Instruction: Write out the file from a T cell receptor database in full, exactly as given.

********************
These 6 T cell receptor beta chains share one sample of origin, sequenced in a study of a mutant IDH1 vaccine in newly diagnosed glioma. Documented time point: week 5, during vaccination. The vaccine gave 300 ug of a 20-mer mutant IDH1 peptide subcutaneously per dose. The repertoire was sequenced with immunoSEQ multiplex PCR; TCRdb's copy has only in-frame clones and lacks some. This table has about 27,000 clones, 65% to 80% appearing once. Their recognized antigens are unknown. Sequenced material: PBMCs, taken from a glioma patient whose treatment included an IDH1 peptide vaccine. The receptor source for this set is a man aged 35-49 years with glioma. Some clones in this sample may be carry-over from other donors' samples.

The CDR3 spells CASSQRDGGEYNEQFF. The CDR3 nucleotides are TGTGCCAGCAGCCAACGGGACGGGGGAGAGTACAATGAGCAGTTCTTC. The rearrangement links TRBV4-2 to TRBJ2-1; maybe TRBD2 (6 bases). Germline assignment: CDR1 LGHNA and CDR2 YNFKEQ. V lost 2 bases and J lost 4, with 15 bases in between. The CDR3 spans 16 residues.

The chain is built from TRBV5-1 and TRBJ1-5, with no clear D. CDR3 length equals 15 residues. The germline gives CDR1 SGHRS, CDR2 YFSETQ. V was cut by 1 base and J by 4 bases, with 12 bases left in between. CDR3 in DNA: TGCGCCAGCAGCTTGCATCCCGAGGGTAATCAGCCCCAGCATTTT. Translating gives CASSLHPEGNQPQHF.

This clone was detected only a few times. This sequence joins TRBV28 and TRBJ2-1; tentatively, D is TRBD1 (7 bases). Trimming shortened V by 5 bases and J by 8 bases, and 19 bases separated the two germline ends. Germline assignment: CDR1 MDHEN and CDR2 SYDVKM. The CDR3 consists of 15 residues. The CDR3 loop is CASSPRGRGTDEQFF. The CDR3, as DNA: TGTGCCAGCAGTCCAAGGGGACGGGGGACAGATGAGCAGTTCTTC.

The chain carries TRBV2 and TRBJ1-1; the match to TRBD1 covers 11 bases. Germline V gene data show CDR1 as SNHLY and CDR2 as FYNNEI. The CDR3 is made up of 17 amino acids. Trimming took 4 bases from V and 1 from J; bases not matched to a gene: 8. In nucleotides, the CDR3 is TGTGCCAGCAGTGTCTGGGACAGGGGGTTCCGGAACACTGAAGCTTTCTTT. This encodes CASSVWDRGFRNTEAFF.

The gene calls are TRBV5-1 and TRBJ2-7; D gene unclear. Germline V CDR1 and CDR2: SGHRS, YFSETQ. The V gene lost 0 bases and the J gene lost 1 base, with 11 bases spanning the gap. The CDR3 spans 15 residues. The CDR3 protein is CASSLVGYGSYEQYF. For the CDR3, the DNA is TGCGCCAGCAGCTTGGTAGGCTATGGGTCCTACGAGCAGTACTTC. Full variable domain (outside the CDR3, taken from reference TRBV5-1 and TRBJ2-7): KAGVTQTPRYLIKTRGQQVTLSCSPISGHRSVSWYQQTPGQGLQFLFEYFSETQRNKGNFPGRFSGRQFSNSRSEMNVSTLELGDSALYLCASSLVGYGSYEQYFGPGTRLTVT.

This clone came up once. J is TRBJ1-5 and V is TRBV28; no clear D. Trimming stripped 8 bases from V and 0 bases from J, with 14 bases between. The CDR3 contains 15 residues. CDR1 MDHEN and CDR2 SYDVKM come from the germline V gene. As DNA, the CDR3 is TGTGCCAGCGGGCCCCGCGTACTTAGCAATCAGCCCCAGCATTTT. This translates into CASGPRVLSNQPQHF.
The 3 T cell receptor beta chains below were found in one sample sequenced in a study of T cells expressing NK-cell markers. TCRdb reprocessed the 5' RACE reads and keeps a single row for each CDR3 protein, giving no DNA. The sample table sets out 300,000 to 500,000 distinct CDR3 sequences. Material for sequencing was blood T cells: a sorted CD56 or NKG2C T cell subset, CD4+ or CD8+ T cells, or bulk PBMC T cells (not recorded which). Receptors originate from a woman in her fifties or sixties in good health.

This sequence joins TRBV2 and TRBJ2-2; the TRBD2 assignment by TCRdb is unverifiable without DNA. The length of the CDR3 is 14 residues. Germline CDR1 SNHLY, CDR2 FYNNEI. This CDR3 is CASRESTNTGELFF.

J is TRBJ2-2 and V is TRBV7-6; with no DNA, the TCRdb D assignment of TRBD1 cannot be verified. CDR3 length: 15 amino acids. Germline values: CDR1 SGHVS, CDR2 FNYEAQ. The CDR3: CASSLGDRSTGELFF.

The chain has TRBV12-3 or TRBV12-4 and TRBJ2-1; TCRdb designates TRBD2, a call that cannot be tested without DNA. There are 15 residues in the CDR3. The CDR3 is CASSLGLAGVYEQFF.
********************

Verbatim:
These 6 T cell receptor beta chains share one sample of origin, sequenced in a study of a mutant IDH1 vaccine in newly diagnosed glioma. Documented time point: week 5, during vaccination. The vaccine gave 300 ug of a 20-mer mutant IDH1 peptide subcutaneously per dose. The repertoire was sequenced with immunoSEQ multiplex PCR; TCRdb's copy has only in-frame clones and lacks some. This table has about 27,000 clones, 65% to 80% appearing once. Their recognized antigens are unknown. Sequenced material: PBMCs, taken from a glioma patient whose treatment included an IDH1 peptide vaccine. The receptor source for this set is a man aged 35-49 years with glioma. Some clones in this sample may be carry-over from other donors' samples.

The CDR3 spells CASSQRDGGEYNEQFF. The CDR3 nucleotides are TGTGCCAGCAGCCAACGGGACGGGGGAGAGTACAATGAGCAGTTCTTC. The rearrangement links TRBV4-2 to TRBJ2-1; maybe TRBD2 (6 bases). Germline assignment: CDR1 LGHNA and CDR2 YNFKEQ. V lost 2 bases and J lost 4, with 15 bases in between. The CDR3 spans 16 residues.

The chain is built from TRBV5-1 and TRBJ1-5, with no clear D. CDR3 length equals 15 residues. The germline gives CDR1 SGHRS, CDR2 YFSETQ. V was cut by 1 base and J by 4 bases, with 12 bases left in between. CDR3 in DNA: TGCGCCAGCAGCTTGCATCCCGAGGGTAATCAGCCCCAGCATTTT. Translating gives CASSLHPEGNQPQHF.

This clone was detected only a few times. This sequence joins TRBV28 and TRBJ2-1; tentatively, D is TRBD1 (7 bases). Trimming shortened V by 5 bases and J by 8 bases, and 19 bases separated the two germline ends. Germline assignment: CDR1 MDHEN and CDR2 SYDVKM. The CDR3 consists of 15 residues. The CDR3 loop is CASSPRGRGTDEQFF. The CDR3, as DNA: TGTGCCAGCAGTCCAAGGGGACGGGGGACAGATGAGCAGTTCTTC.

The chain carries TRBV2 and TRBJ1-1; the match to TRBD1 covers 11 bases. Germline V gene data show CDR1 as SNHLY and CDR2 as FYNNEI. The CDR3 is made up of 17 amino acids. Trimming took 4 bases from V and 1 from J; bases not matched to a gene: 8. In nucleotides, the CDR3 is TGTGCCAGCAGTGTCTGGGACAGGGGGTTCCGGAACACTGAAGCTTTCTTT. This encodes CASSVWDRGFRNTEAFF.

The gene calls are TRBV5-1 and TRBJ2-7; D gene unclear. Germline V CDR1 and CDR2: SGHRS, YFSETQ. The V gene lost 0 bases and the J gene lost 1 base, with 11 bases spanning the gap. The CDR3 spans 15 residues. The CDR3 protein is CASSLVGYGSYEQYF. For the CDR3, the DNA is TGCGCCAGCAGCTTGGTAGGCTATGGGTCCTACGAGCAGTACTTC. Full variable domain (outside the CDR3, taken from reference TRBV5-1 and TRBJ2-7): KAGVTQTPRYLIKTRGQQVTLSCSPISGHRSVSWYQQTPGQGLQFLFEYFSETQRNKGNFPGRFSGRQFSNSRSEMNVSTLELGDSALYLCASSLVGYGSYEQYFGPGTRLTVT.

This clone came up once. J is TRBJ1-5 and V is TRBV28; no clear D. Trimming stripped 8 bases from V and 0 bases from J, with 14 bases between. The CDR3 contains 15 residues. CDR1 MDHEN and CDR2 SYDVKM come from the germline V gene. As DNA, the CDR3 is TGTGCCAGCGGGCCCCGCGTACTTAGCAATCAGCCCCAGCATTTT. This translates into CASGPRVLSNQPQHF.
The 3 T cell receptor beta chains below were found in one sample sequenced in a study of T cells expressing NK-cell markers. TCRdb reprocessed the 5' RACE reads and keeps a single row for each CDR3 protein, giving no DNA. The sample table sets out 300,000 to 500,000 distinct CDR3 sequences. Material for sequencing was blood T cells: a sorted CD56 or NKG2C T cell subset, CD4+ or CD8+ T cells, or bulk PBMC T cells (not recorded which). Receptors originate from a woman in her fifties or sixties in good health.

This sequence joins TRBV2 and TRBJ2-2; the TRBD2 assignment by TCRdb is unverifiable without DNA. The length of the CDR3 is 14 residues. Germline CDR1 SNHLY, CDR2 FYNNEI. This CDR3 is CASRESTNTGELFF.

J is TRBJ2-2 and V is TRBV7-6; with no DNA, the TCRdb D assignment of TRBD1 cannot be verified. CDR3 length: 15 amino acids. Germline values: CDR1 SGHVS, CDR2 FNYEAQ. The CDR3: CASSLGDRSTGELFF.

The chain has TRBV12-3 or TRBV12-4 and TRBJ2-1; TCRdb designates TRBD2, a call that cannot be tested without DNA. There are 15 residues in the CDR3. The CDR3 is CASSLGLAGVYEQFF.